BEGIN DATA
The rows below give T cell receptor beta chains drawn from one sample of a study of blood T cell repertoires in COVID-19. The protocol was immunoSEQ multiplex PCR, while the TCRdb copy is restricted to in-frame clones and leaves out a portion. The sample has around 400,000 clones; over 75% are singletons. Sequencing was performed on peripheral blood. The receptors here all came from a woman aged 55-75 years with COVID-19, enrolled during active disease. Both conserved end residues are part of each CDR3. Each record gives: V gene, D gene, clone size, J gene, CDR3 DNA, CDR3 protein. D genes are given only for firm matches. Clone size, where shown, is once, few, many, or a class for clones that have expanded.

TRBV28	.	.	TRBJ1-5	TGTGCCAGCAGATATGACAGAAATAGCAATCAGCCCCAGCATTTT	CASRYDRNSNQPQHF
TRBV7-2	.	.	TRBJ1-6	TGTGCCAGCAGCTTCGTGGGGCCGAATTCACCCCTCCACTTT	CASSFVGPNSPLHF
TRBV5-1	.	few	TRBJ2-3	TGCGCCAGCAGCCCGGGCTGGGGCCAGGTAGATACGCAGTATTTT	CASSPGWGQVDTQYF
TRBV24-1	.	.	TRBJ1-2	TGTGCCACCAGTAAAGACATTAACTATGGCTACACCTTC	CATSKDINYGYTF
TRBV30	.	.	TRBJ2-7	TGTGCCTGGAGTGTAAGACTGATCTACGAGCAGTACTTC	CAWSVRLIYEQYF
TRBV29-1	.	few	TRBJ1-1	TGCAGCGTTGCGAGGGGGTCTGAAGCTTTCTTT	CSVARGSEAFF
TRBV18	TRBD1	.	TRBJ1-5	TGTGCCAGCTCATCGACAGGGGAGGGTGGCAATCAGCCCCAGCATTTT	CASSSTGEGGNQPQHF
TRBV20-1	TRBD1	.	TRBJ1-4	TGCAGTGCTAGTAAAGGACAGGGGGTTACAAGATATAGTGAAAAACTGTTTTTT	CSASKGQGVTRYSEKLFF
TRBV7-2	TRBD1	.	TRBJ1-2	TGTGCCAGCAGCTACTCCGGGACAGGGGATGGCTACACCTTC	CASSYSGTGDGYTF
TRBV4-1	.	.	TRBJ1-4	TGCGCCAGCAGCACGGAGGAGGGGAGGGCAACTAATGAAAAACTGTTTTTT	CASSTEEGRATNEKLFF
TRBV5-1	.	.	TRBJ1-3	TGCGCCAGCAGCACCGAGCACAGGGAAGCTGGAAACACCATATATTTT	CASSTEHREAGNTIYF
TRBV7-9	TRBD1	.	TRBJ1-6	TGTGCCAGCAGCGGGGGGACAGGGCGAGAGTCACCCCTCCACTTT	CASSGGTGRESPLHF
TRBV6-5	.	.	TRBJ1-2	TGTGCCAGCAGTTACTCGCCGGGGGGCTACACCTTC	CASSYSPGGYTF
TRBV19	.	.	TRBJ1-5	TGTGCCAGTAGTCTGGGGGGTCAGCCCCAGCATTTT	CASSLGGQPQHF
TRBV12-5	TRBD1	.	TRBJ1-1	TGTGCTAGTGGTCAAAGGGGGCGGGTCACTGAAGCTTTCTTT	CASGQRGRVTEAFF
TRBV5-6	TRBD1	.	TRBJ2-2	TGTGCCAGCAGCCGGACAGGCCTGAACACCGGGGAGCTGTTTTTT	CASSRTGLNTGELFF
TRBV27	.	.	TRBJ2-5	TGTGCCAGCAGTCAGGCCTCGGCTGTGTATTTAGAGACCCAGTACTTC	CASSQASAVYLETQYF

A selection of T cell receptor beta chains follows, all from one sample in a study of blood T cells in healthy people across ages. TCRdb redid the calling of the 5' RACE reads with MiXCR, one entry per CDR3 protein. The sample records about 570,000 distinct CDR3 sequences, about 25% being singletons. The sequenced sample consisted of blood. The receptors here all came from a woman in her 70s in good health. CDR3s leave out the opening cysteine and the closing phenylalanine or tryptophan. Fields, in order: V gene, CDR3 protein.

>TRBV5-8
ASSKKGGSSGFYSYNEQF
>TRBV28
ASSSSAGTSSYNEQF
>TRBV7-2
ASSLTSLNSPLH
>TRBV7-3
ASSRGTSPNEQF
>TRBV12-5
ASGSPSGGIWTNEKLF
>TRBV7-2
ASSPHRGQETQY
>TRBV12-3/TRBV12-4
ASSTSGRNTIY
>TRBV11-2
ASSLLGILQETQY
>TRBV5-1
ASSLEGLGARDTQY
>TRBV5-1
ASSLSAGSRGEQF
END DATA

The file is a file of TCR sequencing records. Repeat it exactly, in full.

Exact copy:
The rows below give T cell receptor beta chains drawn from one sample of a study of blood T cell repertoires in COVID-19. The protocol was immunoSEQ multiplex PCR, while the TCRdb copy is restricted to in-frame clones and leaves out a portion. The sample has around 400,000 clones; over 75% are singletons. Sequencing was performed on peripheral blood. The receptors here all came from a woman aged 55-75 years with COVID-19, enrolled during active disease. Both conserved end residues are part of each CDR3. Each record gives: V gene, D gene, clone size, J gene, CDR3 DNA, CDR3 protein. D genes are given only for firm matches. Clone size, where shown, is once, few, many, or a class for clones that have expanded.

TRBV28	.	.	TRBJ1-5	TGTGCCAGCAGATATGACAGAAATAGCAATCAGCCCCAGCATTTT	CASRYDRNSNQPQHF
TRBV7-2	.	.	TRBJ1-6	TGTGCCAGCAGCTTCGTGGGGCCGAATTCACCCCTCCACTTT	CASSFVGPNSPLHF
TRBV5-1	.	few	TRBJ2-3	TGCGCCAGCAGCCCGGGCTGGGGCCAGGTAGATACGCAGTATTTT	CASSPGWGQVDTQYF
TRBV24-1	.	.	TRBJ1-2	TGTGCCACCAGTAAAGACATTAACTATGGCTACACCTTC	CATSKDINYGYTF
TRBV30	.	.	TRBJ2-7	TGTGCCTGGAGTGTAAGACTGATCTACGAGCAGTACTTC	CAWSVRLIYEQYF
TRBV29-1	.	few	TRBJ1-1	TGCAGCGTTGCGAGGGGGTCTGAAGCTTTCTTT	CSVARGSEAFF
TRBV18	TRBD1	.	TRBJ1-5	TGTGCCAGCTCATCGACAGGGGAGGGTGGCAATCAGCCCCAGCATTTT	CASSSTGEGGNQPQHF
TRBV20-1	TRBD1	.	TRBJ1-4	TGCAGTGCTAGTAAAGGACAGGGGGTTACAAGATATAGTGAAAAACTGTTTTTT	CSASKGQGVTRYSEKLFF
TRBV7-2	TRBD1	.	TRBJ1-2	TGTGCCAGCAGCTACTCCGGGACAGGGGATGGCTACACCTTC	CASSYSGTGDGYTF
TRBV4-1	.	.	TRBJ1-4	TGCGCCAGCAGCACGGAGGAGGGGAGGGCAACTAATGAAAAACTGTTTTTT	CASSTEEGRATNEKLFF
TRBV5-1	.	.	TRBJ1-3	TGCGCCAGCAGCACCGAGCACAGGGAAGCTGGAAACACCATATATTTT	CASSTEHREAGNTIYF
TRBV7-9	TRBD1	.	TRBJ1-6	TGTGCCAGCAGCGGGGGGACAGGGCGAGAGTCACCCCTCCACTTT	CASSGGTGRESPLHF
TRBV6-5	.	.	TRBJ1-2	TGTGCCAGCAGTTACTCGCCGGGGGGCTACACCTTC	CASSYSPGGYTF
TRBV19	.	.	TRBJ1-5	TGTGCCAGTAGTCTGGGGGGTCAGCCCCAGCATTTT	CASSLGGQPQHF
TRBV12-5	TRBD1	.	TRBJ1-1	TGTGCTAGTGGTCAAAGGGGGCGGGTCACTGAAGCTTTCTTT	CASGQRGRVTEAFF
TRBV5-6	TRBD1	.	TRBJ2-2	TGTGCCAGCAGCCGGACAGGCCTGAACACCGGGGAGCTGTTTTTT	CASSRTGLNTGELFF
TRBV27	.	.	TRBJ2-5	TGTGCCAGCAGTCAGGCCTCGGCTGTGTATTTAGAGACCCAGTACTTC	CASSQASAVYLETQYF

A selection of T cell receptor beta chains follows, all from one sample in a study of blood T cells in healthy people across ages. TCRdb redid the calling of the 5' RACE reads with MiXCR, one entry per CDR3 protein. The sample records about 570,000 distinct CDR3 sequences, about 25% being singletons. The sequenced sample consisted of blood. The receptors here all came from a woman in her 70s in good health. CDR3s leave out the opening cysteine and the closing phenylalanine or tryptophan. Fields, in order: V gene, CDR3 protein.

>TRBV5-8
ASSKKGGSSGFYSYNEQF
>TRBV28
ASSSSAGTSSYNEQF
>TRBV7-2
ASSLTSLNSPLH
>TRBV7-3
ASSRGTSPNEQF
>TRBV12-5
ASGSPSGGIWTNEKLF
>TRBV7-2
ASSPHRGQETQY
>TRBV12-3/TRBV12-4
ASSTSGRNTIY
>TRBV11-2
ASSLLGILQETQY
>TRBV5-1
ASSLEGLGARDTQY
>TRBV5-1
ASSLSAGSRGEQF